Before finally delving into the main storyline, let's touch on collectibles for a moment. Alex's ability to read imprinted emotions on objects serves as the major collectibles in True Colors, called Memories. Twin Mirror also has a collectible called Memories, which allow Sam to relive his own experiences in the Mind Palace. Twin Mirror also has a collectible called Mementos, which- like True Colors' Memory collectibles- are connected to other characters and their pasts. In fact, both of these objects are listed in the in-game menus as being linked to one specific character, even if more than one person is involved in the backstory of the object.
Finally, let's get into the investigation. Both games heavily involve a plotline directly connecting to the mines and the mining company. While it's backstory in Twin Mirror and the present day mystery in True Colors, both protagonists at one point lead investigations into the mining company and their negligence after a serious accident they caused. Sam, a journalist, had uncovered the mining company's wrongdoings before leaving Basswood for several years. Alex, whose brother Gabe dies as a result of a rockslide triggered by explosions set off by the mining company, investigates what happened during the events of True Colors. Again, a big difference that's worth noting; the mining company aspect is far more important in True Colors when it's more backdrop and history in Twin Mirror.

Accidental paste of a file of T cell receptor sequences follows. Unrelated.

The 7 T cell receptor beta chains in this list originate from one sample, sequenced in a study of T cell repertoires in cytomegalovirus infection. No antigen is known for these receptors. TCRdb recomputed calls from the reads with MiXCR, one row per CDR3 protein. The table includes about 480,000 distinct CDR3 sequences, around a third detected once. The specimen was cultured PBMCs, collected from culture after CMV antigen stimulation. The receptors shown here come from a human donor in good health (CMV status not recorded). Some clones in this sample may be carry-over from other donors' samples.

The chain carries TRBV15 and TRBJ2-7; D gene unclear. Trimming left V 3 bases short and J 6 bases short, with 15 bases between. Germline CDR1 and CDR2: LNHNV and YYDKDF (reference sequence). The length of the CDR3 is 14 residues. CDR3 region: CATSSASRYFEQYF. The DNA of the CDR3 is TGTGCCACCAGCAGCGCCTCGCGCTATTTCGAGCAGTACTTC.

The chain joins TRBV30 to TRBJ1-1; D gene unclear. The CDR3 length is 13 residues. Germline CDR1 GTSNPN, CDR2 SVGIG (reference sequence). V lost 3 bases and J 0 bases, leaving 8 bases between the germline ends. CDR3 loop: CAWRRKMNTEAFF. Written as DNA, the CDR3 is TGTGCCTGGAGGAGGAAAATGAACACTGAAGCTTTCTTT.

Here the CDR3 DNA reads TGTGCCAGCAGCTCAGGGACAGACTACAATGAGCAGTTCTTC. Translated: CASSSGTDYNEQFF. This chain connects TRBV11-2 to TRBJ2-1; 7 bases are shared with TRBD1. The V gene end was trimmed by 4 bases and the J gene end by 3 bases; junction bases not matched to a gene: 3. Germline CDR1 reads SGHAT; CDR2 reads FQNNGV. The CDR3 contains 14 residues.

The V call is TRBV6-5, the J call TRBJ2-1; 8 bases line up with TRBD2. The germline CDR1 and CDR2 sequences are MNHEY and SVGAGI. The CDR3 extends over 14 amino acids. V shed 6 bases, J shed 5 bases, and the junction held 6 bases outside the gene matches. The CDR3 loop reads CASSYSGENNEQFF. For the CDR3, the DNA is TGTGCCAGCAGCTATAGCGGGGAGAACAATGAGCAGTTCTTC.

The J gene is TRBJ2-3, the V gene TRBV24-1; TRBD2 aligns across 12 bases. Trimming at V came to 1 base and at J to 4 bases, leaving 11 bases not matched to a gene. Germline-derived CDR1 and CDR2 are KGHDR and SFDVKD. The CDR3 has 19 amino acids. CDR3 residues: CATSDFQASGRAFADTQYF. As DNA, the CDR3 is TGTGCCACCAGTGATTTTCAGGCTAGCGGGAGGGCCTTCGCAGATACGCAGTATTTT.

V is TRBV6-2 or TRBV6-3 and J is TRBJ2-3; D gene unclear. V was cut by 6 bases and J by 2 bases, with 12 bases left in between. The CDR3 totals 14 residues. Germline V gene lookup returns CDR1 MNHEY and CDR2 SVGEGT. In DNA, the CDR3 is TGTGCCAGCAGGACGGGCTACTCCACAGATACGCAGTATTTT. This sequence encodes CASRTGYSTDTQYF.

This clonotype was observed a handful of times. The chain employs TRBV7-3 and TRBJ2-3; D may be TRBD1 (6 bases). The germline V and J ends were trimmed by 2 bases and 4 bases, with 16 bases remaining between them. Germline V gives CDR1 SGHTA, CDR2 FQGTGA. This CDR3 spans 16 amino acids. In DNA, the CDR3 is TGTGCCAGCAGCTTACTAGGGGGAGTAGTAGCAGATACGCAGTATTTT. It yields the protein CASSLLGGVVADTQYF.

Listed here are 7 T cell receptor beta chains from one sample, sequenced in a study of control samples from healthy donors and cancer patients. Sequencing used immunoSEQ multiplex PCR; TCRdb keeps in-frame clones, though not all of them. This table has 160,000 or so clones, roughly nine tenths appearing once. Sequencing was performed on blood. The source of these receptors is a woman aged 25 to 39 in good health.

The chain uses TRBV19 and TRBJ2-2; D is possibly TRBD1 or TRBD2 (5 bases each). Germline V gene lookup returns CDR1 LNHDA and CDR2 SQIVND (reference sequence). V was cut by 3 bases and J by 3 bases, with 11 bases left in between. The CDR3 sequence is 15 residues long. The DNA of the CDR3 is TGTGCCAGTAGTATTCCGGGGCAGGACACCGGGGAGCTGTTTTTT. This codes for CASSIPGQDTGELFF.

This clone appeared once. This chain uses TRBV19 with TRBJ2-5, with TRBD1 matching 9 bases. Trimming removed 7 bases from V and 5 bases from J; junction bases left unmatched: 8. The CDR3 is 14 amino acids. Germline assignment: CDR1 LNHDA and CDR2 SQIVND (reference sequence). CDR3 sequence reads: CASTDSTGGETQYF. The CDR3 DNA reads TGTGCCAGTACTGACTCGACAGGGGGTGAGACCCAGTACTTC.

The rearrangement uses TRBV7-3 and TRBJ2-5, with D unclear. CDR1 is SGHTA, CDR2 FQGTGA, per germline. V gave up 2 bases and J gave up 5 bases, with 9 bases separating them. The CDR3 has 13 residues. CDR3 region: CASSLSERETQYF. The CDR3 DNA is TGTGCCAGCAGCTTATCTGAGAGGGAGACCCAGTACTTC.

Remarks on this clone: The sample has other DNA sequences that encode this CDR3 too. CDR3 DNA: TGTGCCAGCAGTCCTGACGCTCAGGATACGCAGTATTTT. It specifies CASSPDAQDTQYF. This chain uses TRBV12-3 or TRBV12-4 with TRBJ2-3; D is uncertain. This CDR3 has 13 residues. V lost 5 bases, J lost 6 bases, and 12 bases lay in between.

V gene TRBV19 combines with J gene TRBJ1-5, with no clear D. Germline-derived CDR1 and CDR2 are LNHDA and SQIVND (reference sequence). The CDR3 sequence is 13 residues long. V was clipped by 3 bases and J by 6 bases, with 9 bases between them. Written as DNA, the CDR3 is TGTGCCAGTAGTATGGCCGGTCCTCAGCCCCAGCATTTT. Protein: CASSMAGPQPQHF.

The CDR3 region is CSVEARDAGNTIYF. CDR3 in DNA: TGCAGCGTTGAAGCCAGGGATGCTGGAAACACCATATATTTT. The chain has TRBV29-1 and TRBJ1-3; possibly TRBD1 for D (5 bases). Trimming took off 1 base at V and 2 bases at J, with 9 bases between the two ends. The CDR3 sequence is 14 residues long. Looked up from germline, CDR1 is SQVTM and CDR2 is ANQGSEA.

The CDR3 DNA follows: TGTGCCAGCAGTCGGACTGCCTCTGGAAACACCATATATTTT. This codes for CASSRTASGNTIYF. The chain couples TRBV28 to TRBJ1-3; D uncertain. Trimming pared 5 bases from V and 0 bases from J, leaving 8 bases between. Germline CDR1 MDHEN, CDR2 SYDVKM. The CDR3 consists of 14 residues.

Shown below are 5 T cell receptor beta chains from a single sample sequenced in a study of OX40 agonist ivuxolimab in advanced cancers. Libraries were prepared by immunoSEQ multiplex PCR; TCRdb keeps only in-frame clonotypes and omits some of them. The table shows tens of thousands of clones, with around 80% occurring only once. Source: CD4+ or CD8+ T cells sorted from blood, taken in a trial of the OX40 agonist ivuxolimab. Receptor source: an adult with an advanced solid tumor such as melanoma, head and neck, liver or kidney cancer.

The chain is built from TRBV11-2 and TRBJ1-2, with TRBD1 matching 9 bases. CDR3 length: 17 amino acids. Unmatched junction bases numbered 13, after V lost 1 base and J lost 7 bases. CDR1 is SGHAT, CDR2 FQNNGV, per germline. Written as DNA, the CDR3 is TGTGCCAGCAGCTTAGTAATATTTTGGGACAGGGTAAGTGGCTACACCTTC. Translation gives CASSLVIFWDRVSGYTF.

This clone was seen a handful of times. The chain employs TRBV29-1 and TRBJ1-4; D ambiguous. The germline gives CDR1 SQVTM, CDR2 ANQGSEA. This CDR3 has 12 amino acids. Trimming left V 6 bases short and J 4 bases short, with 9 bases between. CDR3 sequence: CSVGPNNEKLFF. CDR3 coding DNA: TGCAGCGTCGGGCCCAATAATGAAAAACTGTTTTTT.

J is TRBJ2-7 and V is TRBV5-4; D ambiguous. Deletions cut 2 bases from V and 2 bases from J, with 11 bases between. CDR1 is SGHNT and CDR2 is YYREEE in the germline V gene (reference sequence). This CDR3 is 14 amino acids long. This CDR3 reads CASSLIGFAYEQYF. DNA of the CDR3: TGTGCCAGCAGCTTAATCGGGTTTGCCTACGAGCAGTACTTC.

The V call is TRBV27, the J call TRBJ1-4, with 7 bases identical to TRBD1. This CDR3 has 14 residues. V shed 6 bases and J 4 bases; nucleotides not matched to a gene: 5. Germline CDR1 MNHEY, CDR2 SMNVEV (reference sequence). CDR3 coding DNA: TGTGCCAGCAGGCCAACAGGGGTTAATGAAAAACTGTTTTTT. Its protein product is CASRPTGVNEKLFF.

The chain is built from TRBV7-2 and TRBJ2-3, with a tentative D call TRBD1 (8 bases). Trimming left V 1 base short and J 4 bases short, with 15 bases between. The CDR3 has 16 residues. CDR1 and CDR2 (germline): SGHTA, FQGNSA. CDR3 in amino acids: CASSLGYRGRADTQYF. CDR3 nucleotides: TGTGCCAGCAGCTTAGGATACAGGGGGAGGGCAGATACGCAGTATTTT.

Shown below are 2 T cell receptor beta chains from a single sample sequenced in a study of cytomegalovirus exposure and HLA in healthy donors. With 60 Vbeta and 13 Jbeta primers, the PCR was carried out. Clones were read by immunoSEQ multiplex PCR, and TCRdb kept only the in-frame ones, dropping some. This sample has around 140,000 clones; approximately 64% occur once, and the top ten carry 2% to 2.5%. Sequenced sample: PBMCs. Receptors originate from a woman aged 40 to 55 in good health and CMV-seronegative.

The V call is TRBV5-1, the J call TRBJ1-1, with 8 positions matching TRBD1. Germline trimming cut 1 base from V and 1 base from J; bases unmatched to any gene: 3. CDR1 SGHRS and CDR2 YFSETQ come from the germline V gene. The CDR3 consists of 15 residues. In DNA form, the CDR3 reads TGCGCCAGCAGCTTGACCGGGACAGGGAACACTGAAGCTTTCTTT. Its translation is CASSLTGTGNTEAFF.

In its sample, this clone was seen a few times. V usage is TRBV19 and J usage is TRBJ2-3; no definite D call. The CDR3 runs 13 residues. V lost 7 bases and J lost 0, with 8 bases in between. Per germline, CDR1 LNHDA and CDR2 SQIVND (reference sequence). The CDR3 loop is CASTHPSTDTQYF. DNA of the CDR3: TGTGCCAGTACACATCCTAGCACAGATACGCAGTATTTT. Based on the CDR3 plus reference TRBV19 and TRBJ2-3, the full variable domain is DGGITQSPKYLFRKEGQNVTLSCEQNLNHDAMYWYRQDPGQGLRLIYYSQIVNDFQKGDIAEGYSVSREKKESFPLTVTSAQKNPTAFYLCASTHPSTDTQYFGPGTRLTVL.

Speaking of the mining companies, though, it's worth mentioning one specific character in both games before we move on. In Twin Mirror, the character of Joe Miller is a former miner and current wheelchair-user as a result of an accident at the mine- an accident which started Sam's investigations into the mining company, similar to how Alex begins her investigation into the mining company in True Colors after her brother's death. A character with even more in common with Joe Miller is the bar owner in True Colors, Jed, who was a former miner; both men are also fathers to someone who works directly with the game's protagonist to solve the mystery of the game- Joe being the father of Anna in Twin Mirror and Jed being the father of Ryan in True Colors.